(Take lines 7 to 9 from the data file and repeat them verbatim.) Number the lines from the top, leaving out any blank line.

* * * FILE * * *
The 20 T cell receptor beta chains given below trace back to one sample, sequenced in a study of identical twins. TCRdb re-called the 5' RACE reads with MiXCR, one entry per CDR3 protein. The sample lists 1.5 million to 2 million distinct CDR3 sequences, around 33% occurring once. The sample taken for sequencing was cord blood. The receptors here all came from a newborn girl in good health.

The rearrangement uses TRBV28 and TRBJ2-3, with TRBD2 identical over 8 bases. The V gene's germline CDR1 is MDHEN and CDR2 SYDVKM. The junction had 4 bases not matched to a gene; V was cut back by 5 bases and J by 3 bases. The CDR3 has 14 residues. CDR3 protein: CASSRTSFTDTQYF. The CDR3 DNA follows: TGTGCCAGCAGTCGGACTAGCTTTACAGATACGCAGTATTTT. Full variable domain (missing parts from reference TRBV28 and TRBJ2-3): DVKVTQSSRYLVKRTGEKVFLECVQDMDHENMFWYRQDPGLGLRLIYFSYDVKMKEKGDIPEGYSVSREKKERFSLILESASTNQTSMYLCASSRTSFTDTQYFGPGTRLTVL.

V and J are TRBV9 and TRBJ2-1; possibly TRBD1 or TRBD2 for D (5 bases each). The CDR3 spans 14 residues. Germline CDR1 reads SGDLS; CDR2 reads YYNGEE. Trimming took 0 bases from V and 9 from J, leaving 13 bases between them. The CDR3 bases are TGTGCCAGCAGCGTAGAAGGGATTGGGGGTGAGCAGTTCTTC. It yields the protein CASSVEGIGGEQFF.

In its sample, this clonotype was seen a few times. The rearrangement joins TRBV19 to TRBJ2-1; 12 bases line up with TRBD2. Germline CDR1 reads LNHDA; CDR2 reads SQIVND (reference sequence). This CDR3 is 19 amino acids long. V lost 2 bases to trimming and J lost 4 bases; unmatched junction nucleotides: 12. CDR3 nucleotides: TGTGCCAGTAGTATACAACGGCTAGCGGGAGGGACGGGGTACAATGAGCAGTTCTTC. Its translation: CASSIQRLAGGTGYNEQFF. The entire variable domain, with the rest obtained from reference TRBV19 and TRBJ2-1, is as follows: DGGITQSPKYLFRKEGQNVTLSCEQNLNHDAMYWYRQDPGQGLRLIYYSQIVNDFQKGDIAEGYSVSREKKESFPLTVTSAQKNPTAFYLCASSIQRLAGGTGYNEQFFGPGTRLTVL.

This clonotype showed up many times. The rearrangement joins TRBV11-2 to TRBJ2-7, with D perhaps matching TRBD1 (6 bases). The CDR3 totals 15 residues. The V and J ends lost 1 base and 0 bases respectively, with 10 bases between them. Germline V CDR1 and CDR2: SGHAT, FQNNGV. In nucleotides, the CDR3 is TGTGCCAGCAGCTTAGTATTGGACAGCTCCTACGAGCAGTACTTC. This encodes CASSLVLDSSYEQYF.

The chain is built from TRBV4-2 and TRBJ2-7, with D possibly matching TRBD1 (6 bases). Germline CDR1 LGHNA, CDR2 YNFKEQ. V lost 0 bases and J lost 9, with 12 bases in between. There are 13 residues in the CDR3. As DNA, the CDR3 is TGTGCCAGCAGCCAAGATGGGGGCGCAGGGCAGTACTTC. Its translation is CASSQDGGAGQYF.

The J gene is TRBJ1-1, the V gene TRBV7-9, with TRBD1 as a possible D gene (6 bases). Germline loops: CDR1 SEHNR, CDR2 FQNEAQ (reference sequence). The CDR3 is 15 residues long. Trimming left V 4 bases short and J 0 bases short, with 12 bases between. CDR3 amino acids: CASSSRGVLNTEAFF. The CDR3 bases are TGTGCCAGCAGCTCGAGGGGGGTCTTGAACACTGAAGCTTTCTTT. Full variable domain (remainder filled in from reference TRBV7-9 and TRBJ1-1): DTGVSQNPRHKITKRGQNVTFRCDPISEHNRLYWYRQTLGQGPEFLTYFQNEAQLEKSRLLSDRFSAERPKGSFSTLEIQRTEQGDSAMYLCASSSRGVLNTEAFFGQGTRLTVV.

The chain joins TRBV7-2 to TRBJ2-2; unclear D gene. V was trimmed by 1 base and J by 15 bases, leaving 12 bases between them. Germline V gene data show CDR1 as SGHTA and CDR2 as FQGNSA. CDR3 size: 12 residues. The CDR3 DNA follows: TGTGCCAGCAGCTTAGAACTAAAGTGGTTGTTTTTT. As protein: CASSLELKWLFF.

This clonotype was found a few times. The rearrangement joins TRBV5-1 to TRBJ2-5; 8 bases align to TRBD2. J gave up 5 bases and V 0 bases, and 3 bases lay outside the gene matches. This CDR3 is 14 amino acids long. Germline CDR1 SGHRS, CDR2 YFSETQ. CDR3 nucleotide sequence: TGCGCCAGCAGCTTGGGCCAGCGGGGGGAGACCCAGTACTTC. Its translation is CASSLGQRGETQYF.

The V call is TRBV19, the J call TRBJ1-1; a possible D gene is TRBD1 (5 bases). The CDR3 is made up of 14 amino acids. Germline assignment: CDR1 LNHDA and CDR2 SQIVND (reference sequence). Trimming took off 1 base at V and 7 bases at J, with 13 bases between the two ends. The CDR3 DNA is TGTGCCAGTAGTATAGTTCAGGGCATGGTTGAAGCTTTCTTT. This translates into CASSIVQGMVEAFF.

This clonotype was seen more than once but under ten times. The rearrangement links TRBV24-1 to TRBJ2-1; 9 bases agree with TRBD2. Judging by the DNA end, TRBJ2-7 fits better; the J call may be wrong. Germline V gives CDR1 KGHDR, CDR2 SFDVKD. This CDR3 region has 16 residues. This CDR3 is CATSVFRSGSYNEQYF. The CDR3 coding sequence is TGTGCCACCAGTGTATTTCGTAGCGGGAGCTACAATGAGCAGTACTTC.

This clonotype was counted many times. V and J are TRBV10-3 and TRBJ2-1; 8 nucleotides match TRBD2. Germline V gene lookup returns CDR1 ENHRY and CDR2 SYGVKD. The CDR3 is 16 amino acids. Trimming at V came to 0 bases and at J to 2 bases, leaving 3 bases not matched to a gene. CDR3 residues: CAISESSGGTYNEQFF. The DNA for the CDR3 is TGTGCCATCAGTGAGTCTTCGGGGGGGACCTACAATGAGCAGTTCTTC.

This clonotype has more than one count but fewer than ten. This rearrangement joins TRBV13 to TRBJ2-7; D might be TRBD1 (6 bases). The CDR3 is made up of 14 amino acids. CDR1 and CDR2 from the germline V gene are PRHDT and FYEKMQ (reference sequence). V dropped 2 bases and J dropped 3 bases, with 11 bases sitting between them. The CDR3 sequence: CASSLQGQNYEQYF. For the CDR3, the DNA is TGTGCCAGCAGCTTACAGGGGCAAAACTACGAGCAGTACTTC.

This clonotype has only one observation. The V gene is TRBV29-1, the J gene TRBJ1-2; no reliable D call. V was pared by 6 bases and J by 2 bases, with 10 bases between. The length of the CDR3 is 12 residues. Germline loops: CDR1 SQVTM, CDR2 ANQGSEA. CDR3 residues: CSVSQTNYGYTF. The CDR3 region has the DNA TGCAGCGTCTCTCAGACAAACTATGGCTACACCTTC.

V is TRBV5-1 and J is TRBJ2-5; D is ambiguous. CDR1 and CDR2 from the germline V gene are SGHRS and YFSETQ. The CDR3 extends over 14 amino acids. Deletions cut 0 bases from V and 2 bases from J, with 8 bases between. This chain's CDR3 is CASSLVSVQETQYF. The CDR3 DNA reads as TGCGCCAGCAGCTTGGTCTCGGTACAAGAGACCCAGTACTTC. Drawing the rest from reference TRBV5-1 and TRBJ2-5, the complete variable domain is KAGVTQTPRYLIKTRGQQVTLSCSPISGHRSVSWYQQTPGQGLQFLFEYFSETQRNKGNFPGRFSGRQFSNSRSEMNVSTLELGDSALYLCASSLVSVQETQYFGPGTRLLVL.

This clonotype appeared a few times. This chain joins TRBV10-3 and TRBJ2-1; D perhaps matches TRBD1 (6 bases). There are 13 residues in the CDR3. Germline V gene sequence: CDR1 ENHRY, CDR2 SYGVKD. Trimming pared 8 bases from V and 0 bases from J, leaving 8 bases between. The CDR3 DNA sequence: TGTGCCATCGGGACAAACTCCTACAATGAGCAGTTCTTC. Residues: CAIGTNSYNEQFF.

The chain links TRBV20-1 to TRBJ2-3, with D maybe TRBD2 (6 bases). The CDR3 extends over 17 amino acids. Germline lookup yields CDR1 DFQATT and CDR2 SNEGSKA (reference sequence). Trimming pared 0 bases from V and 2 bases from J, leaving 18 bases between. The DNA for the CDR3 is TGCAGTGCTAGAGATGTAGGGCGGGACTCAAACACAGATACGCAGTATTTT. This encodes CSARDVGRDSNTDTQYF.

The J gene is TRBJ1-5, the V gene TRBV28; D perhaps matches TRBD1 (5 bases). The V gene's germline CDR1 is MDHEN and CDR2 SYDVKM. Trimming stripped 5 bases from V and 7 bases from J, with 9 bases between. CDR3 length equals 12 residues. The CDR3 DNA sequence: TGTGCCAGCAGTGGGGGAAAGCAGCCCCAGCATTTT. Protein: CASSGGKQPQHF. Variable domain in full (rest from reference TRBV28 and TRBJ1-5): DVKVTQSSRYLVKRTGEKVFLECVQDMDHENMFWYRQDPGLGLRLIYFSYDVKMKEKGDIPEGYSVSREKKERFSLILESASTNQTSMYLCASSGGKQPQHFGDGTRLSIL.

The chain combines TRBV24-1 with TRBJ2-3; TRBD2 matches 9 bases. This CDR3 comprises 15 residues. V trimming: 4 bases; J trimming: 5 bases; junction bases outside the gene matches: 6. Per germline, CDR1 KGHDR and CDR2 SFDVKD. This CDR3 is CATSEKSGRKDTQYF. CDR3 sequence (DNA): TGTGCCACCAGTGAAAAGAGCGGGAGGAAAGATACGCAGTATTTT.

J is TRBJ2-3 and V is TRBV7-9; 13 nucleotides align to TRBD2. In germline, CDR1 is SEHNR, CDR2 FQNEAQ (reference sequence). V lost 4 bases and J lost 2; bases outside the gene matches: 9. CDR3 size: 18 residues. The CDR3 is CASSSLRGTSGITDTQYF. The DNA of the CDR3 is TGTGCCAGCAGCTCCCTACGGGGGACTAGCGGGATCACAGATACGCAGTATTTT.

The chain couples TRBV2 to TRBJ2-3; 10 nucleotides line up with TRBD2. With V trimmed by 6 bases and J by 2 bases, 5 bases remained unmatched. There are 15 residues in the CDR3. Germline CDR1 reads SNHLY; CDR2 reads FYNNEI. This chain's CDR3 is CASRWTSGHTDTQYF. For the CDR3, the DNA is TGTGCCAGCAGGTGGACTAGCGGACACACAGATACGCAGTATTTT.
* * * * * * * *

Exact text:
The J gene is TRBJ1-1, the V gene TRBV7-9, with TRBD1 as a possible D gene (6 bases). Germline loops: CDR1 SEHNR, CDR2 FQNEAQ (reference sequence). The CDR3 is 15 residues long. Trimming left V 4 bases short and J 0 bases short, with 12 bases between. CDR3 amino acids: CASSSRGVLNTEAFF. The CDR3 bases are TGTGCCAGCAGCTCGAGGGGGGTCTTGAACACTGAAGCTTTCTTT. Full variable domain (remainder filled in from reference TRBV7-9 and TRBJ1-1): DTGVSQNPRHKITKRGQNVTFRCDPISEHNRLYWYRQTLGQGPEFLTYFQNEAQLEKSRLLSDRFSAERPKGSFSTLEIQRTEQGDSAMYLCASSSRGVLNTEAFFGQGTRLTVV.

The chain joins TRBV7-2 to TRBJ2-2; unclear D gene. V was trimmed by 1 base and J by 15 bases, leaving 12 bases between them. Germline V gene data show CDR1 as SGHTA and CDR2 as FQGNSA. CDR3 size: 12 residues. The CDR3 DNA follows: TGTGCCAGCAGCTTAGAACTAAAGTGGTTGTTTTTT. As protein: CASSLELKWLFF.

This clonotype was found a few times. The rearrangement joins TRBV5-1 to TRBJ2-5; 8 bases align to TRBD2. J gave up 5 bases and V 0 bases, and 3 bases lay outside the gene matches. This CDR3 is 14 amino acids long. Germline CDR1 SGHRS, CDR2 YFSETQ. CDR3 nucleotide sequence: TGCGCCAGCAGCTTGGGCCAGCGGGGGGAGACCCAGTACTTC. Its translation is CASSLGQRGETQYF.